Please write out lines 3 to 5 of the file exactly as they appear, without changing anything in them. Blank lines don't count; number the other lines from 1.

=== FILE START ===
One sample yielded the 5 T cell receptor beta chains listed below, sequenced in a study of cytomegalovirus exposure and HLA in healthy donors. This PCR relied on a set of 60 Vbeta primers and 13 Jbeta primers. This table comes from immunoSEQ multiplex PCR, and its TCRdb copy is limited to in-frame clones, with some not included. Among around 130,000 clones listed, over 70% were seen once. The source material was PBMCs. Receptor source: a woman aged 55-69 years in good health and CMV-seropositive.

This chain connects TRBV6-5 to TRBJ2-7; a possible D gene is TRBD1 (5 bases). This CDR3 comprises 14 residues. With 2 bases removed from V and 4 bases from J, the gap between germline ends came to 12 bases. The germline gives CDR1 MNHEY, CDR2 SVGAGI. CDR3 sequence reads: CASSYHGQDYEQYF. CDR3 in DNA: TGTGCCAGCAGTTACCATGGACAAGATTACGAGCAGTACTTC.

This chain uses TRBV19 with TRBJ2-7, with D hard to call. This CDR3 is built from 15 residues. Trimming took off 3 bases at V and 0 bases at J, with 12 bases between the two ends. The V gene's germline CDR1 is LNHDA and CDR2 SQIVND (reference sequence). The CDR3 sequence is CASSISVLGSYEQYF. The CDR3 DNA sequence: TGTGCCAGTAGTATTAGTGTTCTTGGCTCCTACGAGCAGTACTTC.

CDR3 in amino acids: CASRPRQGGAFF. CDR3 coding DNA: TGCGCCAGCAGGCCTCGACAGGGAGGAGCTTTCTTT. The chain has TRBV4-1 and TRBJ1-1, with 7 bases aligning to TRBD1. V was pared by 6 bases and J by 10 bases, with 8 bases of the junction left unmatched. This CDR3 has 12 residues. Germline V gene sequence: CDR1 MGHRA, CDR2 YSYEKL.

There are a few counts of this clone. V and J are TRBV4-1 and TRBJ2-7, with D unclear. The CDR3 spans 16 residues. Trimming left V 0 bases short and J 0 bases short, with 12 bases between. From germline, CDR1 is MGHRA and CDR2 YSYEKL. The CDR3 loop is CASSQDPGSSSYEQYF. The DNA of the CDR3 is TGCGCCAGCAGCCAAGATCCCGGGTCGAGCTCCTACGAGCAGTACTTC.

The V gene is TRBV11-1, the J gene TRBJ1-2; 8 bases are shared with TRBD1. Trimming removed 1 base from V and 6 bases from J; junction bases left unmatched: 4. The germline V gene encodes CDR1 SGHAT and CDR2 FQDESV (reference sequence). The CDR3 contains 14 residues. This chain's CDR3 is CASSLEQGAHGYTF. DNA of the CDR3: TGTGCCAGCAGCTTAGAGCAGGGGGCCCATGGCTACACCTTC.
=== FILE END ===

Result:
This chain uses TRBV19 with TRBJ2-7, with D hard to call. This CDR3 is built from 15 residues. Trimming took off 3 bases at V and 0 bases at J, with 12 bases between the two ends. The V gene's germline CDR1 is LNHDA and CDR2 SQIVND (reference sequence). The CDR3 sequence is CASSISVLGSYEQYF. The CDR3 DNA sequence: TGTGCCAGTAGTATTAGTGTTCTTGGCTCCTACGAGCAGTACTTC.

CDR3 in amino acids: CASRPRQGGAFF. CDR3 coding DNA: TGCGCCAGCAGGCCTCGACAGGGAGGAGCTTTCTTT. The chain has TRBV4-1 and TRBJ1-1, with 7 bases aligning to TRBD1. V was pared by 6 bases and J by 10 bases, with 8 bases of the junction left unmatched. This CDR3 has 12 residues. Germline V gene sequence: CDR1 MGHRA, CDR2 YSYEKL.

There are a few counts of this clone. V and J are TRBV4-1 and TRBJ2-7, with D unclear. The CDR3 spans 16 residues. Trimming left V 0 bases short and J 0 bases short, with 12 bases between. From germline, CDR1 is MGHRA and CDR2 YSYEKL. The CDR3 loop is CASSQDPGSSSYEQYF. The DNA of the CDR3 is TGCGCCAGCAGCCAAGATCCCGGGTCGAGCTCCTACGAGCAGTACTTC.